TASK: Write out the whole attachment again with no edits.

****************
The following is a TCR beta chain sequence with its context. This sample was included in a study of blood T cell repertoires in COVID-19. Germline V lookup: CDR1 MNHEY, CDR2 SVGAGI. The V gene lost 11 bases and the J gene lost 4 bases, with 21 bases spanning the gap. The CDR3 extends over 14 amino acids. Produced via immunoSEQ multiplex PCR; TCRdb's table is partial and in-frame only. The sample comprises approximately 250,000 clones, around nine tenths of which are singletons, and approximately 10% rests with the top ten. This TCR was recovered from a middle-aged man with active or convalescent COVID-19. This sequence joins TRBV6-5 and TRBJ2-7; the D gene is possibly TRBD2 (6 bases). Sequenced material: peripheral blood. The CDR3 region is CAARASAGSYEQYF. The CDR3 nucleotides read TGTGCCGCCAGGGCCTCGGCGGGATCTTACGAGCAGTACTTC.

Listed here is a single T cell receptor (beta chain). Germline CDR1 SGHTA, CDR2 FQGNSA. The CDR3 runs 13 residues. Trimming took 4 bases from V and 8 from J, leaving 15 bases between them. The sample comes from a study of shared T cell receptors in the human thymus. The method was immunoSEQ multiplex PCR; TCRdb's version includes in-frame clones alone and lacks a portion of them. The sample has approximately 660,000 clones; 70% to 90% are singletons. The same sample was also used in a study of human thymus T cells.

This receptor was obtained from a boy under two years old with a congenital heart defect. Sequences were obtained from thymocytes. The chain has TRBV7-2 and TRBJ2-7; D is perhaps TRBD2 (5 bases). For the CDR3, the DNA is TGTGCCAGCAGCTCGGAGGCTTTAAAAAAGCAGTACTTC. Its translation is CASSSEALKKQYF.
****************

The following is a TCR beta chain sequence with its context. This sample was included in a study of blood T cell repertoires in COVID-19. Germline V lookup: CDR1 MNHEY, CDR2 SVGAGI. The V gene lost 11 bases and the J gene lost 4 bases, with 21 bases spanning the gap. The CDR3 extends over 14 amino acids. Produced via immunoSEQ multiplex PCR; TCRdb's table is partial and in-frame only. The sample comprises approximately 250,000 clones, around nine tenths of which are singletons, and approximately 10% rests with the top ten. This TCR was recovered from a middle-aged man with active or convalescent COVID-19. This sequence joins TRBV6-5 and TRBJ2-7; the D gene is possibly TRBD2 (6 bases). Sequenced material: peripheral blood. The CDR3 region is CAARASAGSYEQYF. The CDR3 nucleotides read TGTGCCGCCAGGGCCTCGGCGGGATCTTACGAGCAGTACTTC.

Listed here is a single T cell receptor (beta chain). Germline CDR1 SGHTA, CDR2 FQGNSA. The CDR3 runs 13 residues. Trimming took 4 bases from V and 8 from J, leaving 15 bases between them. The sample comes from a study of shared T cell receptors in the human thymus. The method was immunoSEQ multiplex PCR; TCRdb's version includes in-frame clones alone and lacks a portion of them. The sample has approximately 660,000 clones; 70% to 90% are singletons. The same sample was also used in a study of human thymus T cells.

This receptor was obtained from a boy under two years old with a congenital heart defect. Sequences were obtained from thymocytes. The chain has TRBV7-2 and TRBJ2-7; D is perhaps TRBD2 (5 bases). For the CDR3, the DNA is TGTGCCAGCAGCTCGGAGGCTTTAAAAAAGCAGTACTTC. Its translation is CASSSEALKKQYF.